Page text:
BUAVA Statement on Gatwick Incident

BUAVA Statement on Gatwick Incident

The Barbados UAV Association (BUAVA) has been following the recent 'drone' incident at Gatwick Airport closely and has the following comments.

The disruption and inconvenience caused by this rogue drone user (or users) is an unfortunate and regrettable incident but one that should have been mitigated. The type of drone used in this incident is not a typical consumer level drone - your typical consumer level drone is blocked from flying in sensitive areas (for example, near airports) through the software used to control the drone. This 'geofencing' map is constantly updated to restrict flying in prohibited areas. Furthermore the drone has to be centrally registered in order to activate it. The drone used in the Gatwick incident is likely to be a custom-made, home-built or hacked drone. 

Tremendous steps have been made with consumer drones to ensure their safe and legal operation - from height and distance limits, to extensive, complex, prohibited zones. Further information can be found on this subject at https://www.dji.com/flysafe. Our own proposed guidelines for Barbados can be found at https://buava.bb/flysafe.

The Barbados UAV Association has previously been in contact with the leading drone manufacturer in the world to have Barbados' airport, Grantley Adams International Airport (GAIA), no-fly zone radius corrected from the currently programmed 1km radius to the Barbados Civil Aviation Authorities' (CAA) mandated 5km radius.

The U.K. has a 1km radius ban on drone operation near airports. There have been calls to increase this ban to 5km, which, while sensible, will make no difference to someone who is already willing and able to ignore a 1km ban.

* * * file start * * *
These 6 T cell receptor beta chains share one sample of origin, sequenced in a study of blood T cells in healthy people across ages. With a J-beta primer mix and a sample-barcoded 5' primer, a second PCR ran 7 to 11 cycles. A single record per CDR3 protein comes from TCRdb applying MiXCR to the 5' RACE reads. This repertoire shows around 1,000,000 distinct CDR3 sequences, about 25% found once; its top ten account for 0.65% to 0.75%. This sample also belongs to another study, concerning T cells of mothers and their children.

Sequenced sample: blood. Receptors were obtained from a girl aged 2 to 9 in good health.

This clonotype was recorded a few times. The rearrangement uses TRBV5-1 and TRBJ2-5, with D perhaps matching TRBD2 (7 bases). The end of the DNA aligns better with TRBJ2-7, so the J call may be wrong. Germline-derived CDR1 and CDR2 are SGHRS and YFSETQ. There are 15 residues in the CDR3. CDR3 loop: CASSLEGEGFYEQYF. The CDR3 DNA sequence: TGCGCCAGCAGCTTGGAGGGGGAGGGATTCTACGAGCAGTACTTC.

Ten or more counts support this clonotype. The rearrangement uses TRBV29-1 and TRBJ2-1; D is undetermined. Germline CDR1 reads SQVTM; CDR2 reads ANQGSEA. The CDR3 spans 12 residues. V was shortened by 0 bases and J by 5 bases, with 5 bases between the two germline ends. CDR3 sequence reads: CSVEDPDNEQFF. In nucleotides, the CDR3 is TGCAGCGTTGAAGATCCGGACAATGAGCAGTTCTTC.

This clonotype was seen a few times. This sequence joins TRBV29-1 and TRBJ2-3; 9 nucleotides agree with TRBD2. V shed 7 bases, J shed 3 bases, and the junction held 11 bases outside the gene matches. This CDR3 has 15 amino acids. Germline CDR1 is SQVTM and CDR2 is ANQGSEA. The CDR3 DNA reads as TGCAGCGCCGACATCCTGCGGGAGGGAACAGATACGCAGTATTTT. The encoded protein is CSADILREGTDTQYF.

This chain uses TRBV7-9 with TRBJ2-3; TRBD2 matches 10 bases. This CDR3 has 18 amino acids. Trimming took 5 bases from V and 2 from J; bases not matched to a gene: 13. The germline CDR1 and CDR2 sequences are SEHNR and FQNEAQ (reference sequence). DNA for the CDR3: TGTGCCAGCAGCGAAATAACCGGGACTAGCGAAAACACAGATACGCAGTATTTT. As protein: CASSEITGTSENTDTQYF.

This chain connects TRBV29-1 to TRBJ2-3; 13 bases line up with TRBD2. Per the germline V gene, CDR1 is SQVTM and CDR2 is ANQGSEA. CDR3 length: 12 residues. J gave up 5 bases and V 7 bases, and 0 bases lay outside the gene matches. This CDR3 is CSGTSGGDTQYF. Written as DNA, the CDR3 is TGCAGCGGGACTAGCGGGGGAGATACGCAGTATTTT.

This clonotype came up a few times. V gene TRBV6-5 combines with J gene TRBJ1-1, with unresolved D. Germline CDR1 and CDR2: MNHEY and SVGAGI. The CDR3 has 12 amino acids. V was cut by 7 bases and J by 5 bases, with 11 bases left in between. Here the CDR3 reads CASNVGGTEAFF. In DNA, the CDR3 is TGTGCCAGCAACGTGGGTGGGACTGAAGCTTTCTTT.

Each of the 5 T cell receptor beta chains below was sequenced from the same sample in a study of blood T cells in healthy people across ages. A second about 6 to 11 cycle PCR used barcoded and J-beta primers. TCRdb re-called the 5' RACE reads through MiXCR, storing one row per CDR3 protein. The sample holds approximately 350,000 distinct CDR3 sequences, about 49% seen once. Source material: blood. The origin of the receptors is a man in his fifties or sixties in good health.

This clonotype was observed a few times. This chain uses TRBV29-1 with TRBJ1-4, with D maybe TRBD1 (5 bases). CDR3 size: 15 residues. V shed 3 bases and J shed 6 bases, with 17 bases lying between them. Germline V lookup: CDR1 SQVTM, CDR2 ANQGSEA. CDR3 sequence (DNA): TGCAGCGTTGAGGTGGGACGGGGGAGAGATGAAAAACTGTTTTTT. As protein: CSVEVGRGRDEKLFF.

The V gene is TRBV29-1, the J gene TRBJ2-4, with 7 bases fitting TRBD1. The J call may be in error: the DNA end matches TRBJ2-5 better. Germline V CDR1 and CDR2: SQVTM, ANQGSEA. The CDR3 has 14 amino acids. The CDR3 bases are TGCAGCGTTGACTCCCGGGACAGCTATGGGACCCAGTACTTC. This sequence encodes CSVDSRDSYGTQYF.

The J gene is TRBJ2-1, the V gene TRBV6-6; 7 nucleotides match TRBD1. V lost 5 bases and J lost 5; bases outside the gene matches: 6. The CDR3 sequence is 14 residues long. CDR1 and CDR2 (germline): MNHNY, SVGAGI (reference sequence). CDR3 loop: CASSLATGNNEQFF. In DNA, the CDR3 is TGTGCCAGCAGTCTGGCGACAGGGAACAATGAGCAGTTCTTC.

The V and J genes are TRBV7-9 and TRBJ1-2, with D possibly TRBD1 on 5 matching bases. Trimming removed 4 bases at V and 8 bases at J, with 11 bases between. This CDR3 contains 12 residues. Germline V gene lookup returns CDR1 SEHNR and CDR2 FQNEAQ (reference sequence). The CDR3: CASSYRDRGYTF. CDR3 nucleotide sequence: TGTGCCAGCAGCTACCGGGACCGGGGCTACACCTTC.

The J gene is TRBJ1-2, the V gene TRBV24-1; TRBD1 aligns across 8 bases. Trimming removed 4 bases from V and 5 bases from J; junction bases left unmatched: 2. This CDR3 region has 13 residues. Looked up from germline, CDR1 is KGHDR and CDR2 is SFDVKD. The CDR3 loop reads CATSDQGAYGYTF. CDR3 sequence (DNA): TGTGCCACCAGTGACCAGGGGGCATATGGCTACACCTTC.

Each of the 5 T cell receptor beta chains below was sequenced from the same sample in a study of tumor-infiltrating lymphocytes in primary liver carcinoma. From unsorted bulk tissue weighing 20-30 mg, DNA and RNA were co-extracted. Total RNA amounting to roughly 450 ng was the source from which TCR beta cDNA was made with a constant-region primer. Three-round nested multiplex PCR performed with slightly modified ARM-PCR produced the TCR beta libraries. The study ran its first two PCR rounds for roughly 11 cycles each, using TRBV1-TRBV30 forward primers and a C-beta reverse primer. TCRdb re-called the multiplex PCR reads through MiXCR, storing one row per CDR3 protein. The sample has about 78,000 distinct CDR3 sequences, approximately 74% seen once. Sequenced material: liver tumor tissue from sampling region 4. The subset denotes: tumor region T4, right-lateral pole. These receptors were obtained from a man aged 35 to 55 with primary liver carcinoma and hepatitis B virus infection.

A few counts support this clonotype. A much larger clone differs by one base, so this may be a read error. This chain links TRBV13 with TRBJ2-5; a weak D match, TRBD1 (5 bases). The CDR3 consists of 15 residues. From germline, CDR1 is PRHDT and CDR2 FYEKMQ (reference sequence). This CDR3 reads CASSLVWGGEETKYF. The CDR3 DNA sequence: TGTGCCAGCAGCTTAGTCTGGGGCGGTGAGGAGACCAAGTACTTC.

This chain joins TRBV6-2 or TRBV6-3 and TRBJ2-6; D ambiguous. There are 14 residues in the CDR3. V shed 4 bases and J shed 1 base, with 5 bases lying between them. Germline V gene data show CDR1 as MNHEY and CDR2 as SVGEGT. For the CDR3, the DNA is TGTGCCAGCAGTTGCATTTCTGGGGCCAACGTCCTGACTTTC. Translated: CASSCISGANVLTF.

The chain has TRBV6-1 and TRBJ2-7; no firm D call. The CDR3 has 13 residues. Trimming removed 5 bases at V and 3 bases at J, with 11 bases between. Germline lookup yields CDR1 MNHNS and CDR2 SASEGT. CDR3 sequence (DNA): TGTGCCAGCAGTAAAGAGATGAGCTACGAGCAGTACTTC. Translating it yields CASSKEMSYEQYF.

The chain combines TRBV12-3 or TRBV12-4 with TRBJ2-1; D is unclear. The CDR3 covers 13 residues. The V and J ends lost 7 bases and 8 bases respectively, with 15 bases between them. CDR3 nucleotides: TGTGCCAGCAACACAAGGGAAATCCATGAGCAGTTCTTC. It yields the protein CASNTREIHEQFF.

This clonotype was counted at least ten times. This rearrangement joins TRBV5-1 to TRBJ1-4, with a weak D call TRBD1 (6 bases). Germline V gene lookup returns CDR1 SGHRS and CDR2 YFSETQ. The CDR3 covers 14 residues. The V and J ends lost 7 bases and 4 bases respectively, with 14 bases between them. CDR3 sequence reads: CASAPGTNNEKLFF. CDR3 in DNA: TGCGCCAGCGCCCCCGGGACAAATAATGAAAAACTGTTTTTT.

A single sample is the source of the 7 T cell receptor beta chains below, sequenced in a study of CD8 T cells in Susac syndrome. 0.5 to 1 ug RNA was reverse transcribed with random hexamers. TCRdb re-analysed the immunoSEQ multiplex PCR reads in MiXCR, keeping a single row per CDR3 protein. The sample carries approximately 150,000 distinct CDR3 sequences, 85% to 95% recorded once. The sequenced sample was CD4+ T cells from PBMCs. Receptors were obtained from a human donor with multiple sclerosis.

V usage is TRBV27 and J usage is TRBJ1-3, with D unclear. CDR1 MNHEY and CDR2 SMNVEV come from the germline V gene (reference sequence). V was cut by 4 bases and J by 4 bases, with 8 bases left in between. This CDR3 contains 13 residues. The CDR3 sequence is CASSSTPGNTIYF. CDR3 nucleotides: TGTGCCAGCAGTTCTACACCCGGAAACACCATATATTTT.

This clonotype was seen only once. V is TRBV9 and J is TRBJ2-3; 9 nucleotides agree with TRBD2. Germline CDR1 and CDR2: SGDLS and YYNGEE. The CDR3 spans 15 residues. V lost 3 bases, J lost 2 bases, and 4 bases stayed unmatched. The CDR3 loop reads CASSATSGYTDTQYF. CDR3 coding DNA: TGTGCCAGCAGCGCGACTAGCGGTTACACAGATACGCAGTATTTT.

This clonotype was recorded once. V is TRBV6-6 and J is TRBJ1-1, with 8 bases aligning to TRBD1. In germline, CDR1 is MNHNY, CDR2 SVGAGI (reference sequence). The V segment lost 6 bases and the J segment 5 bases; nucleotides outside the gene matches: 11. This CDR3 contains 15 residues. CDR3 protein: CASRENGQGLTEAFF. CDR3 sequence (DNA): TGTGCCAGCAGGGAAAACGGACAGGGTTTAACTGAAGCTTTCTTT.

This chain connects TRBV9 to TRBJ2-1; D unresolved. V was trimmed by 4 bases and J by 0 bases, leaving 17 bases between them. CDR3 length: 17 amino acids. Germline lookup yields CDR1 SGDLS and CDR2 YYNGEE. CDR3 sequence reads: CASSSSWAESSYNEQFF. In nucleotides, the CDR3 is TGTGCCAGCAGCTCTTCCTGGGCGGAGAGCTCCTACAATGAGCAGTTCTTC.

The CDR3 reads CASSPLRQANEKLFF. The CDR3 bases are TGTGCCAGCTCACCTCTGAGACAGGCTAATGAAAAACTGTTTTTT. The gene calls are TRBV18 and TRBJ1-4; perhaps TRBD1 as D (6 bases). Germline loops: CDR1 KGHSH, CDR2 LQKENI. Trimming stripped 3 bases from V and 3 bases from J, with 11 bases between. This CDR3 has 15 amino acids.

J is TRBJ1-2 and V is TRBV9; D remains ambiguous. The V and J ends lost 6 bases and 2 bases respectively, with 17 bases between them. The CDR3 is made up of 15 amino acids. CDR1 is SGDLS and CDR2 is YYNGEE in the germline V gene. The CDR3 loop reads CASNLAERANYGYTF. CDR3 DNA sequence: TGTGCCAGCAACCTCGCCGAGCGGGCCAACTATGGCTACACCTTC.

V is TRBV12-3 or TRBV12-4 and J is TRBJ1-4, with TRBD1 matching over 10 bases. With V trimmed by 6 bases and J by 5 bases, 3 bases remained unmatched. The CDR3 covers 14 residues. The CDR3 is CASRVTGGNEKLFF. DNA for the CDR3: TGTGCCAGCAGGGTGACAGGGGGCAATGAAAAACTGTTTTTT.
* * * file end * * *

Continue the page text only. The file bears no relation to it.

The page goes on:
What is more surprising is that a major international airport had no contingency plan or equipment in place to deal with this type of incident. Anti-drone systems have been available for some time and it is paramount that major airports have them in place should they be required. Some of these systems have been successfully tested at other airports in the U.K and Europe. These include AeroScope, a hardware solution which can detect and identify any drone in the surrounding airspace, air to air drone catching and DroneShield to name a few.

BUAVA's position is that a ban on consumer drones would make no difference at all to these type of incidents as it is not consumer level equipment that is being used - measures are already in place to control consumer drones.

Furthermore, stricter rules will not stop these incidents as the type of person who seeks to cause these issues will simply continue to ignore them.

However, harsher penalties should be in place to act as a deterrent along with hardware available on site to ensure that any perpetrators are brought swiftly to justice.

BUAVA remains available to the CAA and GAIA for consultation and advice.

 

The Barbados UAV Association (BUAVA) is a non-profit association comprising of recreational and commercial UAV operators in Barbados who endeavour to be responsible pilots that uphold the objectives of the Association. Further information can be found on our website at https://buava.bb